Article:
The arrest in Bangkok on June 13 of a Thai national, Narong Penanam, who had 30 kilograms of radioactive material (cesium-137) in his possession, has again placed on the international agenda as one of the most frightening threats posed by terrorist organizations - the use of a "dirty bomb."
"The fact that no terrorist organization has made use of a dirty bomb so far is a riddle to me," said Professor Graham Allison of Harvard University, who was assistant secretary of defense during the Clinton administration. To explain, he said it is quite simple to make such a bomb and the information involved can even be found on the Internet.
Allison is not alone in expressing concern about a possible quantum leap to the use of dirty bombs by terrorists. In an unusually blunt public statement four days after the Thailand capture, Eliza Mannigham-Buller, head of Britain's MI5 espionage agency, said it is "only a matter of time" until a terrorist attack is perpetrated using a dirty bomb.
A dirty bomb, also known as a radiological bomb, consists of conventional explosives wrapped in radiological materials. The detonation of the explosives disperses the radioactive particles, which can cause death, serious illness and the contamination of the area in which they are released. It needs to be emphasized that this is not a nuclear bomb, which has immeasurably greater destructive force. Still, by using a weapon that contains radioactive elements, the terrorist organizations will cross another line, and the attack will certainly have far-reaching psychological implications. Since September 11, 2001, the West has treated the possibility of a nonconventional terrorist attack very seriously.
The radiological substances that are needed to put together a dirty bomb are increasingly available, especially those that have their source in industrial plants and medical facilities. These include americium-241, strontium-90, cesium-137 and cobalt-60. The two last materials are more dangerous, because they emit gamma rays, which are capable of penetrating the human body and destroying tissue, leading to cancer and death. In the United States alone, there are some 2 million facilities and industrial plants that are licensed to make use of radioactive materials; every year, there are 300 reported cases of theft or loss.
It is more difficult to obtain radioactive materials, such as uranium or plutonium, which originate in nuclear reactors. However, in the light of the poor safeguards - such as at the reactors in the former Soviet Union - this should be considered a feasible mission. In the past decade, the International Atomic Energy Agency documented some 400 cases of trade in radioactive materials, and those were only the ones that were discovered.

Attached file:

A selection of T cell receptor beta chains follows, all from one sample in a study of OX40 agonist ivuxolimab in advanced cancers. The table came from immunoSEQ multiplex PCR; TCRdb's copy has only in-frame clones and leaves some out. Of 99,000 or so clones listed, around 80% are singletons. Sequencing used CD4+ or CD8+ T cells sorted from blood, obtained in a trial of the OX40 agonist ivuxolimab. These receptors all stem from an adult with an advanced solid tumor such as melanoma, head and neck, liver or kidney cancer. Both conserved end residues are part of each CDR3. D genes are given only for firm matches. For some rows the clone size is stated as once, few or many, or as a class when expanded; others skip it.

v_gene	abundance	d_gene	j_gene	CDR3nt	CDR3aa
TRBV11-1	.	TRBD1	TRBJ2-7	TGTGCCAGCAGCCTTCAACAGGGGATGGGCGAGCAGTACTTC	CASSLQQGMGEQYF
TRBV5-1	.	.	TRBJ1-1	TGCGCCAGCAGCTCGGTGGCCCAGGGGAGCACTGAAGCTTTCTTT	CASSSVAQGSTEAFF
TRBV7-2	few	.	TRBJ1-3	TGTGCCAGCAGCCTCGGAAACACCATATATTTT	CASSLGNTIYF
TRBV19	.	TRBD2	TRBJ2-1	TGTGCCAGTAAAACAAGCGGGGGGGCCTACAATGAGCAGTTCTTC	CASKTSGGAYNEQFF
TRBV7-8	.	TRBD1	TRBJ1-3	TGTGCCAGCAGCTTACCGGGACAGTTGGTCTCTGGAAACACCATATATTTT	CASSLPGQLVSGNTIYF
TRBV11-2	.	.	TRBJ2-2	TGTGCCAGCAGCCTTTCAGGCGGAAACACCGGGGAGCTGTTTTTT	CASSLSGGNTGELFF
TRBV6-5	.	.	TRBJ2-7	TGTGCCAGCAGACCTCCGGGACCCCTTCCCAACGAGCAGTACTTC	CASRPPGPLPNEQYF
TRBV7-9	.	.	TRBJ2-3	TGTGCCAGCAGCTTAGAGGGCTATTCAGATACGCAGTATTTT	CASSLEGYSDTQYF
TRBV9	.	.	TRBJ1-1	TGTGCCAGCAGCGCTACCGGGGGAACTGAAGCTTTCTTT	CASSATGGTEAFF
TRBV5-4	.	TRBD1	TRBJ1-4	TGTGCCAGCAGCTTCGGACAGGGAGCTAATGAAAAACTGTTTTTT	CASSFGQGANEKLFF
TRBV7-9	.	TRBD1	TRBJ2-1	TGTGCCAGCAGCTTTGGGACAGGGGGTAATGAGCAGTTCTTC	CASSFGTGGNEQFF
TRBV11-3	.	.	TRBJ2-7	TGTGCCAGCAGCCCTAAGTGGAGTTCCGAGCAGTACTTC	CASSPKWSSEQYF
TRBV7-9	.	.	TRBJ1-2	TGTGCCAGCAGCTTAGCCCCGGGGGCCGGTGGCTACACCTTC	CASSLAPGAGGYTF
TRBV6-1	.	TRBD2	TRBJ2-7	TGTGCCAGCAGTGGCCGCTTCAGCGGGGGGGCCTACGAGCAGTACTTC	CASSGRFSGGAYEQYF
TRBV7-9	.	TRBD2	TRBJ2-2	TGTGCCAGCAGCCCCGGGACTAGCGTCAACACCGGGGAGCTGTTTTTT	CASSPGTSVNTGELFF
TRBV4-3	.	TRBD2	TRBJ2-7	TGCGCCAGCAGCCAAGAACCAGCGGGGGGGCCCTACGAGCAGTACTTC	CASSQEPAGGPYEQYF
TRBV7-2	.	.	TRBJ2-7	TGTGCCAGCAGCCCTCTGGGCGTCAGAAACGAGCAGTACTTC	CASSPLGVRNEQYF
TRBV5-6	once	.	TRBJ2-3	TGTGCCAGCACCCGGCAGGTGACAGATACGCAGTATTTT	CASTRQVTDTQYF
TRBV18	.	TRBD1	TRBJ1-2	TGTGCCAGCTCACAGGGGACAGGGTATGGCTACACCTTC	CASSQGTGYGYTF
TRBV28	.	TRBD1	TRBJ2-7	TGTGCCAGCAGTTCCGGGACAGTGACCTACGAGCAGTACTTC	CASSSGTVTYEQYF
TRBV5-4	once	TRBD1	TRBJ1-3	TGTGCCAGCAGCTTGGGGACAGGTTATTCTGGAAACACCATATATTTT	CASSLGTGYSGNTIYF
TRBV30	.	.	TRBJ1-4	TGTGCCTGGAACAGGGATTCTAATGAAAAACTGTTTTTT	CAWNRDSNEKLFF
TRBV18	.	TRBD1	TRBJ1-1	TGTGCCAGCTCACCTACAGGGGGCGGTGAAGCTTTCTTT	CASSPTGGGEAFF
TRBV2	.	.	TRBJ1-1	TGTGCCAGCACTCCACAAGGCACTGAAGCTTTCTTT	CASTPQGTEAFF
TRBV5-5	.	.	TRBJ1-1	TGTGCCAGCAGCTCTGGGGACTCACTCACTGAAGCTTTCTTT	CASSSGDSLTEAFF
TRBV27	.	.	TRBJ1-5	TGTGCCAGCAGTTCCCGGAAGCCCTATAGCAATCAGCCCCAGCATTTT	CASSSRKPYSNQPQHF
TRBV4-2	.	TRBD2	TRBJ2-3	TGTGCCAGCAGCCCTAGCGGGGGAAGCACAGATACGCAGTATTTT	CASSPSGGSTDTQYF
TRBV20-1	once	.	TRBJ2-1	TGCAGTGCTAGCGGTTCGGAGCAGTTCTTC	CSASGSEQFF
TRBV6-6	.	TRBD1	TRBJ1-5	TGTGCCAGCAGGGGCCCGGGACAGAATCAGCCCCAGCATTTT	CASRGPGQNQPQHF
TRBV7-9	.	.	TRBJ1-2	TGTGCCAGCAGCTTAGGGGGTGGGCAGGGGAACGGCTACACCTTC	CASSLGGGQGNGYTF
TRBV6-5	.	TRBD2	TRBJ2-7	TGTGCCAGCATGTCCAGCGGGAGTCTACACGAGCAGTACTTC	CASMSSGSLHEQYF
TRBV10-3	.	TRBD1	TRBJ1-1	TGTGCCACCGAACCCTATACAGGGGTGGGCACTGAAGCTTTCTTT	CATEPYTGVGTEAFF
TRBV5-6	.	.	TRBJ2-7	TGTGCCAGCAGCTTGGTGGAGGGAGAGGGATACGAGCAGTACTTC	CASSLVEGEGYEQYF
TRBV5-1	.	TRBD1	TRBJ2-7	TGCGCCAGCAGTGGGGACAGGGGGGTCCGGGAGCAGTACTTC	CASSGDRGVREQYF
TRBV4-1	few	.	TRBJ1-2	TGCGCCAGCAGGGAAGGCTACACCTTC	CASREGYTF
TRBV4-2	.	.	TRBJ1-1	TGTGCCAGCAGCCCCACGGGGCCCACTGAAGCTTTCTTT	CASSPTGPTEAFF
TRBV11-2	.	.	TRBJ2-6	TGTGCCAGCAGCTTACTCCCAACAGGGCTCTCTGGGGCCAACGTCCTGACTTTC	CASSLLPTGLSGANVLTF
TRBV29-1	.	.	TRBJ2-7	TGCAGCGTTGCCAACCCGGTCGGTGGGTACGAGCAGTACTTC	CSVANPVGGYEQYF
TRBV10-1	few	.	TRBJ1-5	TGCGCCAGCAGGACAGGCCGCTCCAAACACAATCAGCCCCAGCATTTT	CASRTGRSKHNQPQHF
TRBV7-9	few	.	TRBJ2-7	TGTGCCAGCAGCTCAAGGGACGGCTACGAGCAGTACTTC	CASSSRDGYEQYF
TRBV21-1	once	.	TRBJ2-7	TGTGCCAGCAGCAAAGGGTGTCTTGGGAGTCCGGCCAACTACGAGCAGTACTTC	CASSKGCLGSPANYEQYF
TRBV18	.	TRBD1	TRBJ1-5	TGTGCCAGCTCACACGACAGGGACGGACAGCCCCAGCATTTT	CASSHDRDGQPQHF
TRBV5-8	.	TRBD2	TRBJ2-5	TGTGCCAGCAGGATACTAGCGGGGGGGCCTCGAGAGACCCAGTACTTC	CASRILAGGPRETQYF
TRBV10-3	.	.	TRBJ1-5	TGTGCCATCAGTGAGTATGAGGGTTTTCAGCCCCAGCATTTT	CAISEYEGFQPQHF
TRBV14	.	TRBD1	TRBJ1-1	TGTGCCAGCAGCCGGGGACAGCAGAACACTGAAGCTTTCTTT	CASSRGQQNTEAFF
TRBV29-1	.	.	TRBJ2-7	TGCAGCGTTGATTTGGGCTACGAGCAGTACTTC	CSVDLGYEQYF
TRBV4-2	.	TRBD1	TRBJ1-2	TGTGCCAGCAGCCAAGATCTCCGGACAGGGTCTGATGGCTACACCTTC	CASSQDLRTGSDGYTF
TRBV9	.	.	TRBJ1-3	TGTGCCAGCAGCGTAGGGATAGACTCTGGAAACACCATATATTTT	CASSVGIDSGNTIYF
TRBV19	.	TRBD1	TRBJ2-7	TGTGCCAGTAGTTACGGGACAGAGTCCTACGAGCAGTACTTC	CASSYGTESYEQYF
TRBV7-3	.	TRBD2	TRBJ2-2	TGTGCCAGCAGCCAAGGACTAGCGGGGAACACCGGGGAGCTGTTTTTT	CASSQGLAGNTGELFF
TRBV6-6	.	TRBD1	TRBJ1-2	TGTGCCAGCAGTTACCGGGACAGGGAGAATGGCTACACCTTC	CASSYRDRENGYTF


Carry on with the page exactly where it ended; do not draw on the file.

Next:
Based on evidence that was uncovered at Herat, Afghanistan, which included detailed charts and drawings, American and British intelligence experts concluded that members of Al-Qaida succeeded in building a small dirty bomb shortly before the American invasion of the country. Abu Zubaida, a deputy of Osama bin Laden who was captured by the Americans, told his interrogators that the organization is in possession of such a weapon.
As early as November 1995, Chechen rebels placed a container holding cesium in a Moscow park. The Chechens informed the media about the radioactive container, which was then located and removed, but it could just as easily have been detonated and caused large-scale losses. In December 1998, the Russian security services discovered a container filled with radioactive material hooked up to a land mine, which had been placed next to the railway track about 16 kilometers east of Grozny, the capital of Chechnya. Again, the device was safely disarmed. In September 1999, two burglars tried to steal a container of radioactive material from a chemical plant near Grozny. One of them died half an hour after being exposed to the container's contents, while the other collapsed and was hospitalized but recovered. The Chechen authorities declined to discuss this case on the record, and the exact type of material involved is still not known.
In June 2002, a warning light flashed in the United States when an American citizen named Jose Padilla, who was known to have ties with Al-Qaida, was arrested on suspicion of planning to build a dirty bomb and set it off in a U.S. city. Agents from the Federal Bureau of Investigation discovered that Padilla had undergone training in Pakistan, where he learned how to build a dirty bomb.
Less than a week after the seizure of the cesium-137 in Thailand, the Georgian police arrested a taxi driver in Tbilisi after finding a large amount of radioactive material in the trunk of his cab. An official communique of the Georgian government stated that strontium-90 and cesium-137 had been found.
Although most of the cases of theft, smuggling and attempts to make use of radioactive materials have occurred in East Asia, what surprises Allison is the fact that no attempt has yet been made to detonate a dirty bomb in the Middle East. "This is especially surprising in the case of Israel because there are people there who are willing to commit suicide," he said. "They probably also have the [dirty] bomb, but for some reason they are not going on to the next stage. But I am afraid that it is only a matter of time."
We have to hope that Allison's prognosis is incorrect and that his analyses of our region are too pessimistic. It's very possible that he is wrong in his view that the Palestinian organizations already have a dirty bomb or radioactive materials. Nevertheless, we cannot rule out the possibility that, if the war in the territories continues, the Islamic terrorist organizations will move in the radiological direction. For those still looking for reasons to reach a settlement, this is another one.
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